Strong leadership is needed to sweep aside ideological cobwebs to drive reforms but government has shown we cannot expect this
This column was first published in Business Day
SA has never had macro-level austerity in any real sense in recent years. Expenditure has continued to grow even in real terms in ever year bar a small dip in 2016/2017. Indeed, expenditure this fiscal year will grow about 11.6% including the special appropriations bill.
This was the fallacy of the Pravin Gordhan years of fiscal “prudence”, which were driven off a noncredible view of long-term potential growth, backed up by analysts blindly accepting the paradigm.
Ratings agencies, such as Fitch Ratings last Friday, will now drive the reality home: growth in per-capita terms is at best around zero (that is, headline growth around 1.7%) in the coming years.
Gains from improved collection by new management at the SA Revenue Service will be offset by emigration and lower growth than forecast. There are no gains to be had from higher taxes — they will simply reduce buoyancy more. Debt service costs will climb faster with higher debt.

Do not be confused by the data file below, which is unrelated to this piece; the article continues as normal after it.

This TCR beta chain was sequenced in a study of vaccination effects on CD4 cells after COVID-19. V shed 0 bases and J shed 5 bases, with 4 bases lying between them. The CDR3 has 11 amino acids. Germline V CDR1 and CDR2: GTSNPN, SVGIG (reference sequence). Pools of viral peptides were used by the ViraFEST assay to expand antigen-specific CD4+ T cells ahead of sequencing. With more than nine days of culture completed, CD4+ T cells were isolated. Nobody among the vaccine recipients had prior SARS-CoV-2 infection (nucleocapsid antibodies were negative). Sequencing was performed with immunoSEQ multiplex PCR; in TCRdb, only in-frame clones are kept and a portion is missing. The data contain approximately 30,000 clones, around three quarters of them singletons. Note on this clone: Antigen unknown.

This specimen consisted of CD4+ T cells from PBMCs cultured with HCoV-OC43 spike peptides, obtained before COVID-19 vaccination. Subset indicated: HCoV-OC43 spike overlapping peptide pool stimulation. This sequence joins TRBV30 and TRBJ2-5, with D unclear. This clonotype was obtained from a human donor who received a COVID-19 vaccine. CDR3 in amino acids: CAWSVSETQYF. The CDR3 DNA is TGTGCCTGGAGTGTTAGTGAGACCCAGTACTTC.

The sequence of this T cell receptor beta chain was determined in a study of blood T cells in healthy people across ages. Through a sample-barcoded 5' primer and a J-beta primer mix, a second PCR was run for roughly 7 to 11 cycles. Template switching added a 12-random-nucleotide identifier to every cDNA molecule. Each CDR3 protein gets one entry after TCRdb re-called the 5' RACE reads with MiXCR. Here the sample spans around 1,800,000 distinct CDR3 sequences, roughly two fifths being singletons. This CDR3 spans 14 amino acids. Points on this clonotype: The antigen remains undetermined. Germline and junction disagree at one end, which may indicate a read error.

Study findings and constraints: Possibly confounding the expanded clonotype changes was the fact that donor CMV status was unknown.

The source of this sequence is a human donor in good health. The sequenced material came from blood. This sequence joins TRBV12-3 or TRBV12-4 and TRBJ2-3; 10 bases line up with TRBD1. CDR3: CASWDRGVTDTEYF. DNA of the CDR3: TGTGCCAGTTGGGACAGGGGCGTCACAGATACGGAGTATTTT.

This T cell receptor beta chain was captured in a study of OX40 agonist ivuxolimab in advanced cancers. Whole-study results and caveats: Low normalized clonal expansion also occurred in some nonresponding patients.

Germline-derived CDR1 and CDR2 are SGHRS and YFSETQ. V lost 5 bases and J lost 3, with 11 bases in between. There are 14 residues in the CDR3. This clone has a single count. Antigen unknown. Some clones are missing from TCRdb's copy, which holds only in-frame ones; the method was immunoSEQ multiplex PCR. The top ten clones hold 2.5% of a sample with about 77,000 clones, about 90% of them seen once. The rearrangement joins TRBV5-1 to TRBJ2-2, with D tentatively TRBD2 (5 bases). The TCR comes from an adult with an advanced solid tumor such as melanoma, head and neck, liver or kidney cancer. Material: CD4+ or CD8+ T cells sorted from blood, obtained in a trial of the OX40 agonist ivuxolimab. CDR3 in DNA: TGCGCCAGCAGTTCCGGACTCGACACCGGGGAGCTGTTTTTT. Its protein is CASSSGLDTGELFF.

All these populist pressures will be dressed up as ‘Thuma Mina’ and social compacting, but the reality is that the issues here are no-one else’s to solve but the government’s.
Eskom has eaten up all the space for doing anything interesting with expenditure to support growth. Instead, raising more debt for this will crowd out private sector investments the government so sorely needs to turn sentiment. The government is on the one hand asking the private sector to invest more in the economy while on the other asking for more money into government bonds. It cannot do both.
The result is that the abstract concept of “misallocation of capital” is now, for the banking sector and asset management industry, becoming the reality, hence low growth and low productivity growth get entrenched.